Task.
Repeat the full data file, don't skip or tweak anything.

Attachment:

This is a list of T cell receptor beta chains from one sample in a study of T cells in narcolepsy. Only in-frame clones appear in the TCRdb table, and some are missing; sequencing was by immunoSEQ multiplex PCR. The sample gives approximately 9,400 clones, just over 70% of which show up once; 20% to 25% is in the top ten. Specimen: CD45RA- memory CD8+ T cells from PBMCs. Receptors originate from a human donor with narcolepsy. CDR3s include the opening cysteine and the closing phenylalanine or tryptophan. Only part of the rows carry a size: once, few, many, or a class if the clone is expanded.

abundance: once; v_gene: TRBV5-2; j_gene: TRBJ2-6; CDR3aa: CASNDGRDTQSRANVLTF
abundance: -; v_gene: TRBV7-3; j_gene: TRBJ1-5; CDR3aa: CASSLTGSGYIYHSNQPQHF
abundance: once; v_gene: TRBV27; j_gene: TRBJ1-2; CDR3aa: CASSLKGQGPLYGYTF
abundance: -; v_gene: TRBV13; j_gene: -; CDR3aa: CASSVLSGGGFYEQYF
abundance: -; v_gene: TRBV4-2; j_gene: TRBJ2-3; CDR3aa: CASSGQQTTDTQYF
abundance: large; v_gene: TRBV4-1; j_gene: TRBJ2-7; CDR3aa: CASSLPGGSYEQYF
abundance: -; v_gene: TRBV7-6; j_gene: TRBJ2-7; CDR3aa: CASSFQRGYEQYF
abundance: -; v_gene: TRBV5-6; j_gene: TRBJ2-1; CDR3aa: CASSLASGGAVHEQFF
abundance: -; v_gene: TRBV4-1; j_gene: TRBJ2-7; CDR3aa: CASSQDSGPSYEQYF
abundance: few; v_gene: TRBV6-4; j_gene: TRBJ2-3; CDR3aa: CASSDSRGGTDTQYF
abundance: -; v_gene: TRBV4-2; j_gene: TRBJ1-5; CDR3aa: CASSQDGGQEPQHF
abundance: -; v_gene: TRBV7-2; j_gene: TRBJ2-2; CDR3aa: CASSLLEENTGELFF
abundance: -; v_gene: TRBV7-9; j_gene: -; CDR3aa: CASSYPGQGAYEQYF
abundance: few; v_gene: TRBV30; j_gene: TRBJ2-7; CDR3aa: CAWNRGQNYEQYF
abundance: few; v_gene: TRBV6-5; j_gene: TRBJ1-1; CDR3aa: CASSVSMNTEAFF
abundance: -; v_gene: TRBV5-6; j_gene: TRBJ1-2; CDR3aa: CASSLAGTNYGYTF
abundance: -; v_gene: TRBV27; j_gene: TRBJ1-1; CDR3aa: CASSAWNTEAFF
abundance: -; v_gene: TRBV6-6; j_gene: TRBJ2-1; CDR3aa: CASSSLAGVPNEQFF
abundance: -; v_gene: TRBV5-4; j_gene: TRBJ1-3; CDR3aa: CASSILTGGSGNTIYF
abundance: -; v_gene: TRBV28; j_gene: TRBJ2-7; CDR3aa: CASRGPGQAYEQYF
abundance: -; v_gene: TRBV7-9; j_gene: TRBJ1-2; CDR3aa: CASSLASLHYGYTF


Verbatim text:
This is a list of T cell receptor beta chains from one sample in a study of T cells in narcolepsy. Only in-frame clones appear in the TCRdb table, and some are missing; sequencing was by immunoSEQ multiplex PCR. The sample gives approximately 9,400 clones, just over 70% of which show up once; 20% to 25% is in the top ten. Specimen: CD45RA- memory CD8+ T cells from PBMCs. Receptors originate from a human donor with narcolepsy. CDR3s include the opening cysteine and the closing phenylalanine or tryptophan. Only part of the rows carry a size: once, few, many, or a class if the clone is expanded.

abundance: once; v_gene: TRBV5-2; j_gene: TRBJ2-6; CDR3aa: CASNDGRDTQSRANVLTF
abundance: -; v_gene: TRBV7-3; j_gene: TRBJ1-5; CDR3aa: CASSLTGSGYIYHSNQPQHF
abundance: once; v_gene: TRBV27; j_gene: TRBJ1-2; CDR3aa: CASSLKGQGPLYGYTF
abundance: -; v_gene: TRBV13; j_gene: -; CDR3aa: CASSVLSGGGFYEQYF
abundance: -; v_gene: TRBV4-2; j_gene: TRBJ2-3; CDR3aa: CASSGQQTTDTQYF
abundance: large; v_gene: TRBV4-1; j_gene: TRBJ2-7; CDR3aa: CASSLPGGSYEQYF
abundance: -; v_gene: TRBV7-6; j_gene: TRBJ2-7; CDR3aa: CASSFQRGYEQYF
abundance: -; v_gene: TRBV5-6; j_gene: TRBJ2-1; CDR3aa: CASSLASGGAVHEQFF
abundance: -; v_gene: TRBV4-1; j_gene: TRBJ2-7; CDR3aa: CASSQDSGPSYEQYF
abundance: few; v_gene: TRBV6-4; j_gene: TRBJ2-3; CDR3aa: CASSDSRGGTDTQYF
abundance: -; v_gene: TRBV4-2; j_gene: TRBJ1-5; CDR3aa: CASSQDGGQEPQHF
abundance: -; v_gene: TRBV7-2; j_gene: TRBJ2-2; CDR3aa: CASSLLEENTGELFF
abundance: -; v_gene: TRBV7-9; j_gene: -; CDR3aa: CASSYPGQGAYEQYF
abundance: few; v_gene: TRBV30; j_gene: TRBJ2-7; CDR3aa: CAWNRGQNYEQYF
abundance: few; v_gene: TRBV6-5; j_gene: TRBJ1-1; CDR3aa: CASSVSMNTEAFF
abundance: -; v_gene: TRBV5-6; j_gene: TRBJ1-2; CDR3aa: CASSLAGTNYGYTF
abundance: -; v_gene: TRBV27; j_gene: TRBJ1-1; CDR3aa: CASSAWNTEAFF
abundance: -; v_gene: TRBV6-6; j_gene: TRBJ2-1; CDR3aa: CASSSLAGVPNEQFF
abundance: -; v_gene: TRBV5-4; j_gene: TRBJ1-3; CDR3aa: CASSILTGGSGNTIYF
abundance: -; v_gene: TRBV28; j_gene: TRBJ2-7; CDR3aa: CASRGPGQAYEQYF
abundance: -; v_gene: TRBV7-9; j_gene: TRBJ1-2; CDR3aa: CASSLASLHYGYTF